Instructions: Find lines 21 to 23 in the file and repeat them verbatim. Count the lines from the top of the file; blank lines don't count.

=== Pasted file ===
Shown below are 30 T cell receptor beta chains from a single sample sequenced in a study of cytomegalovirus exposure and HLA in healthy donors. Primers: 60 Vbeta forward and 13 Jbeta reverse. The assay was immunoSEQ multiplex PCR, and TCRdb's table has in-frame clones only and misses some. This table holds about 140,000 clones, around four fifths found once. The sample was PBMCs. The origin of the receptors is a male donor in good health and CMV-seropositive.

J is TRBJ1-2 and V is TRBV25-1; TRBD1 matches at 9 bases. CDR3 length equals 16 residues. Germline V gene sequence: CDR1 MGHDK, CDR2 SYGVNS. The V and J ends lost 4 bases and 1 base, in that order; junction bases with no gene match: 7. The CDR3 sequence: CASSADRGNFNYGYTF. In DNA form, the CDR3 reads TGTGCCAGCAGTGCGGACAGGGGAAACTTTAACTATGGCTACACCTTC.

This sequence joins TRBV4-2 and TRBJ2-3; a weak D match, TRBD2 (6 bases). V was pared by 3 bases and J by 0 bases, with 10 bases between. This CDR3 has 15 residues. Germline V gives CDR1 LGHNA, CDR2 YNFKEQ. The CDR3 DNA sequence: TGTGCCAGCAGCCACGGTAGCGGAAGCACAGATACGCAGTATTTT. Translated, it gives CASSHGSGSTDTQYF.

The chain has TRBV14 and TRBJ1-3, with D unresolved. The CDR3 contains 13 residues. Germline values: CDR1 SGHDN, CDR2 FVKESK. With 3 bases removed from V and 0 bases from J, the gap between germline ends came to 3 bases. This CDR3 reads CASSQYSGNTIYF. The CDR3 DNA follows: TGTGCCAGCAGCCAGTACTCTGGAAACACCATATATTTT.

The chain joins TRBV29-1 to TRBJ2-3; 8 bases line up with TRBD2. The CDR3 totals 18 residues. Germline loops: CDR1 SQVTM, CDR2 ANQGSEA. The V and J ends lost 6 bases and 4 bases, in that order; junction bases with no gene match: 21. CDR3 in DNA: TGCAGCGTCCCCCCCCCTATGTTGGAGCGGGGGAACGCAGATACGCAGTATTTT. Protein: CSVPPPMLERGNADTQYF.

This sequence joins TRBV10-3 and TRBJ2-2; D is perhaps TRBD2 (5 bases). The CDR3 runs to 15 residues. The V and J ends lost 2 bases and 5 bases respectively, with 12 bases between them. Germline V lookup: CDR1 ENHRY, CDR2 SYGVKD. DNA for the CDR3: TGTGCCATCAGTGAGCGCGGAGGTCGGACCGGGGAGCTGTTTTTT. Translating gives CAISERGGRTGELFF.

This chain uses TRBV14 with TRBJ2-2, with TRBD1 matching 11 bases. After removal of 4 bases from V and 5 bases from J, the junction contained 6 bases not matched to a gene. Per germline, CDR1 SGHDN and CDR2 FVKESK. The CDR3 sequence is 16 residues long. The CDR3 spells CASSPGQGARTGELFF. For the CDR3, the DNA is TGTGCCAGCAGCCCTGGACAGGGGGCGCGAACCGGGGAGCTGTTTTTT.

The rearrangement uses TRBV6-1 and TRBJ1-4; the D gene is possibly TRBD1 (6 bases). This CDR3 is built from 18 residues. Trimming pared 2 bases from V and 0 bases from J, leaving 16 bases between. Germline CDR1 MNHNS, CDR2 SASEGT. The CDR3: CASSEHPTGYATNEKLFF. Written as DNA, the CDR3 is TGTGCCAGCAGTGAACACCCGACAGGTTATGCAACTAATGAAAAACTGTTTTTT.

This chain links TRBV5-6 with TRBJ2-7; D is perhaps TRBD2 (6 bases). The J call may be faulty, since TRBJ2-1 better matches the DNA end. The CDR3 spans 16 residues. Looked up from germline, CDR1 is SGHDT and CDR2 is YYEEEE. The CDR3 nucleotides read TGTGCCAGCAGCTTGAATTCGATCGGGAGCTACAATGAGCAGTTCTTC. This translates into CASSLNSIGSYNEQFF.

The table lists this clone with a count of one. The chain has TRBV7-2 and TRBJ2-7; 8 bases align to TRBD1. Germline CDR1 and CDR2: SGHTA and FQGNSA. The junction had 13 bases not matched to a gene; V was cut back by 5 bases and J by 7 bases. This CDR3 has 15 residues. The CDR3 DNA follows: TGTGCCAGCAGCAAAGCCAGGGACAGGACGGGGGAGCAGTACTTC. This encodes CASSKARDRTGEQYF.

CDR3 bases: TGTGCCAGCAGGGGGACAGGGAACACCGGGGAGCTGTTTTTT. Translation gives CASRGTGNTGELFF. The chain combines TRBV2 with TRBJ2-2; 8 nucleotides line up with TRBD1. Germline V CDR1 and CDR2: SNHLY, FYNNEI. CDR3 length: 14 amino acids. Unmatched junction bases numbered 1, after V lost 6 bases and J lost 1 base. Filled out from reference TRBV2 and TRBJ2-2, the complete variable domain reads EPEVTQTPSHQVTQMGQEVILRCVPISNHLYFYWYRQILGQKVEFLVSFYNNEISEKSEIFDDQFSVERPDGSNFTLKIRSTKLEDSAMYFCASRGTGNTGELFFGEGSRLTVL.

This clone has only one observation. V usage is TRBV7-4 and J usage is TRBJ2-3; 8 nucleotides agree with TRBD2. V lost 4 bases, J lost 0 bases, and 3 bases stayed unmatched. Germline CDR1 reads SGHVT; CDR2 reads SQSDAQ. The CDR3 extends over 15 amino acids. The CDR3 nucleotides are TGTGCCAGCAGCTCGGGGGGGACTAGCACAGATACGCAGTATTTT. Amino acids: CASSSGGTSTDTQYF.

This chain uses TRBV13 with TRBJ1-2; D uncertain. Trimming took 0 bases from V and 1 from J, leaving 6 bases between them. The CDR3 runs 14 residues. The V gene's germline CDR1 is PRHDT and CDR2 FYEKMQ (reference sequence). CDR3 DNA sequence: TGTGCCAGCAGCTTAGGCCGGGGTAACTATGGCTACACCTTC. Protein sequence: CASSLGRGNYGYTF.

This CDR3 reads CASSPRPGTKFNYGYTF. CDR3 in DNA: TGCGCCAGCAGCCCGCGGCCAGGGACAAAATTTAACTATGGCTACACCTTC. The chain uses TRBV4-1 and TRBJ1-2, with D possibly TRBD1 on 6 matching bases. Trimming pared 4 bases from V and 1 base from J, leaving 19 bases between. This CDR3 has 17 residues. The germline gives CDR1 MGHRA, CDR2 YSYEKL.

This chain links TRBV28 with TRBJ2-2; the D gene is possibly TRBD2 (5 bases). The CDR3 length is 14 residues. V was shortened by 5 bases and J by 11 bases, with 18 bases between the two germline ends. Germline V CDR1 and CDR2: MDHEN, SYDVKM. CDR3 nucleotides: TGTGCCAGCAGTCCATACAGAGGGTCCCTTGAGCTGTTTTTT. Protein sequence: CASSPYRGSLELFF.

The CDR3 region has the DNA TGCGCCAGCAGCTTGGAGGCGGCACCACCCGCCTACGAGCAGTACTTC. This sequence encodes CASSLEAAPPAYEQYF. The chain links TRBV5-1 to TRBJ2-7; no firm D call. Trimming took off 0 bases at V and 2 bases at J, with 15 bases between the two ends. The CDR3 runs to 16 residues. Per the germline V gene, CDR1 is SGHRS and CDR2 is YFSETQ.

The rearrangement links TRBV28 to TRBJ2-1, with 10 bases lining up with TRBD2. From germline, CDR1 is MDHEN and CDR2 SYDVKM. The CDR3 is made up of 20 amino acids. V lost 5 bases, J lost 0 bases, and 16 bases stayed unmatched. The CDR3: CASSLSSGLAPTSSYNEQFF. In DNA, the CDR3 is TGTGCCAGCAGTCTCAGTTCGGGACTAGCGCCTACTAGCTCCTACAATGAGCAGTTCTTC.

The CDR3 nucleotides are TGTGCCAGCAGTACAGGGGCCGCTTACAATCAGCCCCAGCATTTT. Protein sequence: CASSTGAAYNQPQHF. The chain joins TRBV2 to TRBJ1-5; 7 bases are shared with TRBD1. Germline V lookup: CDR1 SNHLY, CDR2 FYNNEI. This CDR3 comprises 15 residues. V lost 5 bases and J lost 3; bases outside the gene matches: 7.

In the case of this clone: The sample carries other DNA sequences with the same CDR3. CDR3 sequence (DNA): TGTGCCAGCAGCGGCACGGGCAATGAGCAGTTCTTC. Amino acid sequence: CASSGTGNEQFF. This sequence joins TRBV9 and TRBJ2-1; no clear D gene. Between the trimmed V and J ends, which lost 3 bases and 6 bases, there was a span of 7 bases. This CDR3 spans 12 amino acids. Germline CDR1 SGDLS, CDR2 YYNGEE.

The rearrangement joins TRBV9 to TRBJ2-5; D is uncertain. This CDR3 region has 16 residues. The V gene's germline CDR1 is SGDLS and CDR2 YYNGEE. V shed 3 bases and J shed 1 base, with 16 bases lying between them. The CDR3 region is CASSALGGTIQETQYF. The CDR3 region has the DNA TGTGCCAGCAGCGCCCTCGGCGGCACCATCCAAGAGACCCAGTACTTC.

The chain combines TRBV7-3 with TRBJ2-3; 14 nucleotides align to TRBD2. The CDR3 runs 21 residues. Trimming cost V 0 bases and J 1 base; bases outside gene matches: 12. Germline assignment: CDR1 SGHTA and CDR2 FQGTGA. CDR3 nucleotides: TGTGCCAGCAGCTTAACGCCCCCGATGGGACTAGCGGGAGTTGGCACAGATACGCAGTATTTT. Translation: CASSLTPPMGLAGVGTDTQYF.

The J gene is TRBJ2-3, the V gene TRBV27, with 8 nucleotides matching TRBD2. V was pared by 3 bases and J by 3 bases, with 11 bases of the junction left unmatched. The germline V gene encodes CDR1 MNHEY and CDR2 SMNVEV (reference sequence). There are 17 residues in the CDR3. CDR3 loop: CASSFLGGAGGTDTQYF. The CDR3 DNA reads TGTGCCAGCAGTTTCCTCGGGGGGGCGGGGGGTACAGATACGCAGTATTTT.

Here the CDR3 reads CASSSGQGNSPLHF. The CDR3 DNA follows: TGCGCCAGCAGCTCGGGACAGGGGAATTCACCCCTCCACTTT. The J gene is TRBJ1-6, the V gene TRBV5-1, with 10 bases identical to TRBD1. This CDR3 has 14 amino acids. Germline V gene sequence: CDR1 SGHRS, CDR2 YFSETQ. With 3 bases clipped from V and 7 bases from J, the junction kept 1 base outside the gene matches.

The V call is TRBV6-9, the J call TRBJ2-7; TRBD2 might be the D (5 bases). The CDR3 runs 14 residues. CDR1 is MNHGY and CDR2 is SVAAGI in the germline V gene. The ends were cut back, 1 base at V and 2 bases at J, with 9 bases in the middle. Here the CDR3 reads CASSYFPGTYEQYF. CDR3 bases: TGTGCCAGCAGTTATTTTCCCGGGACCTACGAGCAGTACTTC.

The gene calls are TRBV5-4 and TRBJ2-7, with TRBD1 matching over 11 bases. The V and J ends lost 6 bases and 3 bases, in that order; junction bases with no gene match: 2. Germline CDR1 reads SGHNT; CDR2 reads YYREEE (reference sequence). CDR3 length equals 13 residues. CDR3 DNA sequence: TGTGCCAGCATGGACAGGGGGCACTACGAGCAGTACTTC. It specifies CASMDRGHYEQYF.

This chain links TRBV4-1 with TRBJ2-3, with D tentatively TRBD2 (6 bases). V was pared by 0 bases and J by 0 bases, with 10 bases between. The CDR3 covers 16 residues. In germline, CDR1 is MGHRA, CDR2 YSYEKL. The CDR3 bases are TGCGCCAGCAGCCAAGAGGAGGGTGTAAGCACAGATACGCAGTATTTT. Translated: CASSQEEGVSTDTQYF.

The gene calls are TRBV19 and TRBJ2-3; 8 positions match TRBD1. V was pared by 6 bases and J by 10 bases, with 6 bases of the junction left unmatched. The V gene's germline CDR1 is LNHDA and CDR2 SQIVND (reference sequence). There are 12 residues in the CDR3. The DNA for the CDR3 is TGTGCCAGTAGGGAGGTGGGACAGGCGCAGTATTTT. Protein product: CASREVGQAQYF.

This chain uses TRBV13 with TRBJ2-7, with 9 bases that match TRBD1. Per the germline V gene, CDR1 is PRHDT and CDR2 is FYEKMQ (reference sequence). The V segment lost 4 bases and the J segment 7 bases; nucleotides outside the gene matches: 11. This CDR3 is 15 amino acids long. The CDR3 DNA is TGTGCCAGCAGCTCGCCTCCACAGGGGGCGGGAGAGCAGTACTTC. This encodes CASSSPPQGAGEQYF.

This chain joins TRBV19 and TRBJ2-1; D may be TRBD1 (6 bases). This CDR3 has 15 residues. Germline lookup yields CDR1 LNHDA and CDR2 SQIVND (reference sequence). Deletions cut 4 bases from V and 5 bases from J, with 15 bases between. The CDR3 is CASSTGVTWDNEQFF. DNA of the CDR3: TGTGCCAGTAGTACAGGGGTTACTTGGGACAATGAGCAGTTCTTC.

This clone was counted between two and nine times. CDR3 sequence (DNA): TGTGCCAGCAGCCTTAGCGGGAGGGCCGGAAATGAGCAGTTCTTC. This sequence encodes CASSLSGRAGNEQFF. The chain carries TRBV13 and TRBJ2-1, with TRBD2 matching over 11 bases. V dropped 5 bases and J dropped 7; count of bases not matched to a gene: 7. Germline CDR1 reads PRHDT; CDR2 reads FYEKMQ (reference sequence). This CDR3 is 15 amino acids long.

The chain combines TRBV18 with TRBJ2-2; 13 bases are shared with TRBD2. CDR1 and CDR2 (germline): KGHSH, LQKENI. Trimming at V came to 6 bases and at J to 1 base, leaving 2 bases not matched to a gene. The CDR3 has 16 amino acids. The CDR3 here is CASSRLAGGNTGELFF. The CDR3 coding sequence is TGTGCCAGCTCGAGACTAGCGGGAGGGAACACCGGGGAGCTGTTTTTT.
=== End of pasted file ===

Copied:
The chain combines TRBV7-3 with TRBJ2-3; 14 nucleotides align to TRBD2. The CDR3 runs 21 residues. Trimming cost V 0 bases and J 1 base; bases outside gene matches: 12. Germline assignment: CDR1 SGHTA and CDR2 FQGTGA. CDR3 nucleotides: TGTGCCAGCAGCTTAACGCCCCCGATGGGACTAGCGGGAGTTGGCACAGATACGCAGTATTTT. Translation: CASSLTPPMGLAGVGTDTQYF.

The J gene is TRBJ2-3, the V gene TRBV27, with 8 nucleotides matching TRBD2. V was pared by 3 bases and J by 3 bases, with 11 bases of the junction left unmatched. The germline V gene encodes CDR1 MNHEY and CDR2 SMNVEV (reference sequence). There are 17 residues in the CDR3. CDR3 loop: CASSFLGGAGGTDTQYF. The CDR3 DNA reads TGTGCCAGCAGTTTCCTCGGGGGGGCGGGGGGTACAGATACGCAGTATTTT.

Here the CDR3 reads CASSSGQGNSPLHF. The CDR3 DNA follows: TGCGCCAGCAGCTCGGGACAGGGGAATTCACCCCTCCACTTT. The J gene is TRBJ1-6, the V gene TRBV5-1, with 10 bases identical to TRBD1. This CDR3 has 14 amino acids. Germline V gene sequence: CDR1 SGHRS, CDR2 YFSETQ. With 3 bases clipped from V and 7 bases from J, the junction kept 1 base outside the gene matches.